The investigation into this week's bomb attacks at the Boston Marathon is “wide open,” according to FBI lead investigator Richard DesLauriers.
“Someone knows who did this,” DesLauriers said on Tuesday. “Importantly, the person who did this is someone’s friend, neighbor, coworker or relative. We are asking anyone who may have heard someone speak about the marathon, or the date of April 15, in any way that indicated that he or she may have targeted this event to call us.”
Attorney General Eric Holder said that any details could help to investigators.
DesLauriers said the current “range of suspects and motives remains wide open.”
The first details about the bombs were released Tuesday. They were explosives packed inside pressure cookers, surrounded by tiny nails and ball bearings that became shrapnel when they exploded. The bombs, placed 300 feet apart, were hidden inside duffel bags or backpacks – pieces of black nylon, presumably from the bags, were found at the scene.
One of the pressure cookers was a “homemade claymore,” a directional explosive with a triggering mechanism using a circuit board and battery pack. Both were recovered at the crime site.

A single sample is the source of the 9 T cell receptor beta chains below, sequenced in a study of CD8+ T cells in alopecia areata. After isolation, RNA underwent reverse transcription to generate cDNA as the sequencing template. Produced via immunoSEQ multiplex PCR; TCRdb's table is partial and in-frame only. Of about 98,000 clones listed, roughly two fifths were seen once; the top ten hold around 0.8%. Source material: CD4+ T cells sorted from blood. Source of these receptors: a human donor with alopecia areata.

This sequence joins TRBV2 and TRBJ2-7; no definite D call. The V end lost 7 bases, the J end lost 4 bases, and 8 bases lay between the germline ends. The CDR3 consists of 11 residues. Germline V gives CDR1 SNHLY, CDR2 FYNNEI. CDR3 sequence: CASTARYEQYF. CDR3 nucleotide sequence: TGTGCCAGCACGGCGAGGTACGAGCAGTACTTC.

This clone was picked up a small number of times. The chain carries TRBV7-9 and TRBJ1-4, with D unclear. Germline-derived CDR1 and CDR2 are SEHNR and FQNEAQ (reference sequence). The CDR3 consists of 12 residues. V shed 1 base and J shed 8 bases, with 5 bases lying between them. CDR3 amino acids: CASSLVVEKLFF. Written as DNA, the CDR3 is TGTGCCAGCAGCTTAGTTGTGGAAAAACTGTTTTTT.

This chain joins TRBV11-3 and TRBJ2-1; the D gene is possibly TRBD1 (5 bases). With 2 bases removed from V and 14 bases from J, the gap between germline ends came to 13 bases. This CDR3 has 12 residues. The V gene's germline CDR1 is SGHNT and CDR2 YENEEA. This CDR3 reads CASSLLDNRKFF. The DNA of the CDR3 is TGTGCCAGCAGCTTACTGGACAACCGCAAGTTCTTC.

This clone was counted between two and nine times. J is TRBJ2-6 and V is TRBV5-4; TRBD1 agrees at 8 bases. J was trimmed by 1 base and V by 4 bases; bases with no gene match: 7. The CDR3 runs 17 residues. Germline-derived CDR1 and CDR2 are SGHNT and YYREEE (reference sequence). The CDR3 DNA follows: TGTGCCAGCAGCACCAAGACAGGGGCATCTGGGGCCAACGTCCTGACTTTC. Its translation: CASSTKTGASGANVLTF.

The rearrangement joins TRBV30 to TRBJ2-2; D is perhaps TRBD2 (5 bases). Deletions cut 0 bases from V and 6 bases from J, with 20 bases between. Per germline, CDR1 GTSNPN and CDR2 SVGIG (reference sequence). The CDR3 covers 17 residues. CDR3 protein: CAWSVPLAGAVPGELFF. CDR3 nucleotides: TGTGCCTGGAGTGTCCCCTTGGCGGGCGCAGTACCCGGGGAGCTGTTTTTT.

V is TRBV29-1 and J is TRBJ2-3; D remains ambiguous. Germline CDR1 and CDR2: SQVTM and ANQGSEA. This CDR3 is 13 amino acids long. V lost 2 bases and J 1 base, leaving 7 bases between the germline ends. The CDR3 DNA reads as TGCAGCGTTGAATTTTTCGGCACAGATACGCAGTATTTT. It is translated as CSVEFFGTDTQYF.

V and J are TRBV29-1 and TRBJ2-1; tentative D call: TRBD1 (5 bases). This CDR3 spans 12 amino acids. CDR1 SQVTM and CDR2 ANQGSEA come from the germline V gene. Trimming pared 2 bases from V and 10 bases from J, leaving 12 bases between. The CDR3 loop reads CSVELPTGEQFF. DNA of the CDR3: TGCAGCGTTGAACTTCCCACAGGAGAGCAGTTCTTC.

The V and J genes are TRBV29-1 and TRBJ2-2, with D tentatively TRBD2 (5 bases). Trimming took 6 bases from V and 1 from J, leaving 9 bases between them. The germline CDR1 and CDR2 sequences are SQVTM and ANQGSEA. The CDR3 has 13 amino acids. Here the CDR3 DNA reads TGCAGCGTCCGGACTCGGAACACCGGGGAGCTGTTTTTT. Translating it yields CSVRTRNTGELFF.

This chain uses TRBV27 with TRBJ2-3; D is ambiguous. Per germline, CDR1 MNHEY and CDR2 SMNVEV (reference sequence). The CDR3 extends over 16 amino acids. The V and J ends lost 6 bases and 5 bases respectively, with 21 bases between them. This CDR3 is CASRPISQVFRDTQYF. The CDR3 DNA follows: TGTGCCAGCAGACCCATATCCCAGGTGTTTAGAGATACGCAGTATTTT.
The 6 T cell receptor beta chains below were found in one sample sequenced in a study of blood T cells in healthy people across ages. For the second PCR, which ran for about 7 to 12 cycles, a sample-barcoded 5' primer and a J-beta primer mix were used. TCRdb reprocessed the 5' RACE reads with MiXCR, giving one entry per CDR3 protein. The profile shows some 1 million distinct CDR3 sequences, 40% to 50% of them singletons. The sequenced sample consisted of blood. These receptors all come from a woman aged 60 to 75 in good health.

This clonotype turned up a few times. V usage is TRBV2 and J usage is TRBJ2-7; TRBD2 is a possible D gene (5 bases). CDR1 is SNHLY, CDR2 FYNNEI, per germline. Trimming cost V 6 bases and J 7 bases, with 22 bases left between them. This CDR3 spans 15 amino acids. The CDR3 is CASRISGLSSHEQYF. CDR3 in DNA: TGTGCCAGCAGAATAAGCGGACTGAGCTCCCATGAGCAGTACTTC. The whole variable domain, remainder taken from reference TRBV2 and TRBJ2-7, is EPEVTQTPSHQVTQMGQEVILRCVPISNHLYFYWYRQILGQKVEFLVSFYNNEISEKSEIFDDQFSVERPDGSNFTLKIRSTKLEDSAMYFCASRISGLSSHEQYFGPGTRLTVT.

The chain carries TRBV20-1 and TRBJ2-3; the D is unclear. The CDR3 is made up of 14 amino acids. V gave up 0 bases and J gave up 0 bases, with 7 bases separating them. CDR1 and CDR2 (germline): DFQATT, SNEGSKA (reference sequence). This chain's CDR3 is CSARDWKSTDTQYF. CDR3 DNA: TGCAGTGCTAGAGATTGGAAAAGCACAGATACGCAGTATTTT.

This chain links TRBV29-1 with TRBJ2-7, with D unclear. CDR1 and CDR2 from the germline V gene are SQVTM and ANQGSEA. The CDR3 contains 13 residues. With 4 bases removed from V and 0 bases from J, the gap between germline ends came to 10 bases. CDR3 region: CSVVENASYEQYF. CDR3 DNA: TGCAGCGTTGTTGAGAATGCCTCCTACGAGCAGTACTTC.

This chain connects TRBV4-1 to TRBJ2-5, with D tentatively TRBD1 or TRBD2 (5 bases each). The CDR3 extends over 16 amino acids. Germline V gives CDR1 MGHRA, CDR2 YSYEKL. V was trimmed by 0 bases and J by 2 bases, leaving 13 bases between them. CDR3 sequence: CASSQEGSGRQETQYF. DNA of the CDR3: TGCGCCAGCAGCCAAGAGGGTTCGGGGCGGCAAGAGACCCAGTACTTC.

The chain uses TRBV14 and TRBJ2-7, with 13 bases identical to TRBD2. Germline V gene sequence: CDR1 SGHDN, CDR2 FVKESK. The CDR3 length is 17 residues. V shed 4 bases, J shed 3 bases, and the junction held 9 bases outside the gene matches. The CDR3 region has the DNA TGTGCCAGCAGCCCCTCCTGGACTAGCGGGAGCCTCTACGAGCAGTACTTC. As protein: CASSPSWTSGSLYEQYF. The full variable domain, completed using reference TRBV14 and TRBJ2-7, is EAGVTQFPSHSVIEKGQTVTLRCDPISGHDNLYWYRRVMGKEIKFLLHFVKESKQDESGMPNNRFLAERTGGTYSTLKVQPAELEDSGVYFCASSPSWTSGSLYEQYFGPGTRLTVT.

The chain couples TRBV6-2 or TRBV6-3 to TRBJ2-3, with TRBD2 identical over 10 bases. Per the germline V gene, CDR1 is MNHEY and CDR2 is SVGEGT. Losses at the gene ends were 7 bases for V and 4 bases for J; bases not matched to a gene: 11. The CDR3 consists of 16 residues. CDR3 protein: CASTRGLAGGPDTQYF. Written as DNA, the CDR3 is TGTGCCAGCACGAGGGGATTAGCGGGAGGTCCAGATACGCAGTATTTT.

“They functioned as designed,” an official with strong knowledge of explosives said. “It appeared to be built from scratch but with a sophisticated triggering mechanism. And frankly, at the end of the day, all bombs are crude devices, and it is the way they are triggered that can be sophisticated.”
Homeland Security Secretary Janet Napolitano said there was “no current indication to suggest that the events in Boston are indicative of a broader plot."
Many fake charity websites were registered hours after the explosions in attempts to swindle donations to victims of the attacks. Massachusetts Gov. Deval Patrick and Boston Mayor Thomas Menino announced a centralized fund for the victims called The One Boston Fund, which can be donated to via the website onefundboston.org.